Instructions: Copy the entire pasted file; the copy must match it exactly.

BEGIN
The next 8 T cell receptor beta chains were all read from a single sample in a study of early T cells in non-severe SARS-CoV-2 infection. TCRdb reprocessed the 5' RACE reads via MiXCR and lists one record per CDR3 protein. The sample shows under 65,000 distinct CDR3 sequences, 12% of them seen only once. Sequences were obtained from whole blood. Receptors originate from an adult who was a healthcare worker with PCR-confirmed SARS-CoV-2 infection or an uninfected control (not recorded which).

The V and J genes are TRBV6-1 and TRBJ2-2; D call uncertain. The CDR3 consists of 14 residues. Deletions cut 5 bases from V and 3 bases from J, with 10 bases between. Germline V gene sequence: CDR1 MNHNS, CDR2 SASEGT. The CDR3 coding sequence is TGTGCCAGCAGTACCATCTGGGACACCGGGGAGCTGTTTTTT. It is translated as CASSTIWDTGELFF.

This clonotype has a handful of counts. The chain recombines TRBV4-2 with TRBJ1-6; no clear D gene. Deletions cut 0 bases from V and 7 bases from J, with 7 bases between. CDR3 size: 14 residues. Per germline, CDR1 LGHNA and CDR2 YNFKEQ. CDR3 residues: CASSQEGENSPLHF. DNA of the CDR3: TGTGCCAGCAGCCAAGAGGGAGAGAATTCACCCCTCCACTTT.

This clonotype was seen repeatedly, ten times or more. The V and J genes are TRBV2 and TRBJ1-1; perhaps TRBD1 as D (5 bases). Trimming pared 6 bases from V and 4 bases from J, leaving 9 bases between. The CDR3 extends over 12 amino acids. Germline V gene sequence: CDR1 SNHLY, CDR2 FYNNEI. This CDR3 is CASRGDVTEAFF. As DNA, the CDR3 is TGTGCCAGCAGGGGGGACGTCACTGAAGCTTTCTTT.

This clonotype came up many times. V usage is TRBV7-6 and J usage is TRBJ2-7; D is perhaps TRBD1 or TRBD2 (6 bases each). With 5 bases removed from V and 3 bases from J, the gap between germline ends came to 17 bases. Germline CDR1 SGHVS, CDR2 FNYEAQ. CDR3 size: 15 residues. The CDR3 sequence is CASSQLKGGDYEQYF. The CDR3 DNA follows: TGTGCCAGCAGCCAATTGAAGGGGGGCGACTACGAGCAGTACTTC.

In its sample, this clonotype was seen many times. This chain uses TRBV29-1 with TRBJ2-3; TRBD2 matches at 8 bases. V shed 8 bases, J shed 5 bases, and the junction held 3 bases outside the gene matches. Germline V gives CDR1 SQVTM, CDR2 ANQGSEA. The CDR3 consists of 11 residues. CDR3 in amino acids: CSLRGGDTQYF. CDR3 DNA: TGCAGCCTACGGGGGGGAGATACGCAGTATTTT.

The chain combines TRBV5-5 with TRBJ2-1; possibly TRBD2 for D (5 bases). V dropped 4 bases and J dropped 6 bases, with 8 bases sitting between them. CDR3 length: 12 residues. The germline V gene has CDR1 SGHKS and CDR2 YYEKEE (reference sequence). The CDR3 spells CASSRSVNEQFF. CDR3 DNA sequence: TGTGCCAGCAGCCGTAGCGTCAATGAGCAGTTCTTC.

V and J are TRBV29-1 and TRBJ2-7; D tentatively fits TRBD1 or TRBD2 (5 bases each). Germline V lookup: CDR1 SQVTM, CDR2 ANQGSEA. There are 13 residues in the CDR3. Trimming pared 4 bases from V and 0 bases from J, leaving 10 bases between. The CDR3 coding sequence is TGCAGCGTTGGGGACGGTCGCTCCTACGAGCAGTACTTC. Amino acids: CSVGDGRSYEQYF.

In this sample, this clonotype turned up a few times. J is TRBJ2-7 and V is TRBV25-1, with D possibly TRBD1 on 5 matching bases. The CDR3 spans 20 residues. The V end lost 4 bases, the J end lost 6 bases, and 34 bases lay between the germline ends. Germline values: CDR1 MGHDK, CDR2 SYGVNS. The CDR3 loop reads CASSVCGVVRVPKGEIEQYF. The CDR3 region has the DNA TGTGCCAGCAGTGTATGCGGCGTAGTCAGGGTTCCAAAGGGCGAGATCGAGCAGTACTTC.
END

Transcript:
The next 8 T cell receptor beta chains were all read from a single sample in a study of early T cells in non-severe SARS-CoV-2 infection. TCRdb reprocessed the 5' RACE reads via MiXCR and lists one record per CDR3 protein. The sample shows under 65,000 distinct CDR3 sequences, 12% of them seen only once. Sequences were obtained from whole blood. Receptors originate from an adult who was a healthcare worker with PCR-confirmed SARS-CoV-2 infection or an uninfected control (not recorded which).

The V and J genes are TRBV6-1 and TRBJ2-2; D call uncertain. The CDR3 consists of 14 residues. Deletions cut 5 bases from V and 3 bases from J, with 10 bases between. Germline V gene sequence: CDR1 MNHNS, CDR2 SASEGT. The CDR3 coding sequence is TGTGCCAGCAGTACCATCTGGGACACCGGGGAGCTGTTTTTT. It is translated as CASSTIWDTGELFF.

This clonotype has a handful of counts. The chain recombines TRBV4-2 with TRBJ1-6; no clear D gene. Deletions cut 0 bases from V and 7 bases from J, with 7 bases between. CDR3 size: 14 residues. Per germline, CDR1 LGHNA and CDR2 YNFKEQ. CDR3 residues: CASSQEGENSPLHF. DNA of the CDR3: TGTGCCAGCAGCCAAGAGGGAGAGAATTCACCCCTCCACTTT.

This clonotype was seen repeatedly, ten times or more. The V and J genes are TRBV2 and TRBJ1-1; perhaps TRBD1 as D (5 bases). Trimming pared 6 bases from V and 4 bases from J, leaving 9 bases between. The CDR3 extends over 12 amino acids. Germline V gene sequence: CDR1 SNHLY, CDR2 FYNNEI. This CDR3 is CASRGDVTEAFF. As DNA, the CDR3 is TGTGCCAGCAGGGGGGACGTCACTGAAGCTTTCTTT.

This clonotype came up many times. V usage is TRBV7-6 and J usage is TRBJ2-7; D is perhaps TRBD1 or TRBD2 (6 bases each). With 5 bases removed from V and 3 bases from J, the gap between germline ends came to 17 bases. Germline CDR1 SGHVS, CDR2 FNYEAQ. CDR3 size: 15 residues. The CDR3 sequence is CASSQLKGGDYEQYF. The CDR3 DNA follows: TGTGCCAGCAGCCAATTGAAGGGGGGCGACTACGAGCAGTACTTC.

In its sample, this clonotype was seen many times. This chain uses TRBV29-1 with TRBJ2-3; TRBD2 matches at 8 bases. V shed 8 bases, J shed 5 bases, and the junction held 3 bases outside the gene matches. Germline V gives CDR1 SQVTM, CDR2 ANQGSEA. The CDR3 consists of 11 residues. CDR3 in amino acids: CSLRGGDTQYF. CDR3 DNA: TGCAGCCTACGGGGGGGAGATACGCAGTATTTT.

The chain combines TRBV5-5 with TRBJ2-1; possibly TRBD2 for D (5 bases). V dropped 4 bases and J dropped 6 bases, with 8 bases sitting between them. CDR3 length: 12 residues. The germline V gene has CDR1 SGHKS and CDR2 YYEKEE (reference sequence). The CDR3 spells CASSRSVNEQFF. CDR3 DNA sequence: TGTGCCAGCAGCCGTAGCGTCAATGAGCAGTTCTTC.

V and J are TRBV29-1 and TRBJ2-7; D tentatively fits TRBD1 or TRBD2 (5 bases each). Germline V lookup: CDR1 SQVTM, CDR2 ANQGSEA. There are 13 residues in the CDR3. Trimming pared 4 bases from V and 0 bases from J, leaving 10 bases between. The CDR3 coding sequence is TGCAGCGTTGGGGACGGTCGCTCCTACGAGCAGTACTTC. Amino acids: CSVGDGRSYEQYF.

In this sample, this clonotype turned up a few times. J is TRBJ2-7 and V is TRBV25-1, with D possibly TRBD1 on 5 matching bases. The CDR3 spans 20 residues. The V end lost 4 bases, the J end lost 6 bases, and 34 bases lay between the germline ends. Germline values: CDR1 MGHDK, CDR2 SYGVNS. The CDR3 loop reads CASSVCGVVRVPKGEIEQYF. The CDR3 region has the DNA TGTGCCAGCAGTGTATGCGGCGTAGTCAGGGTTCCAAAGGGCGAGATCGAGCAGTACTTC.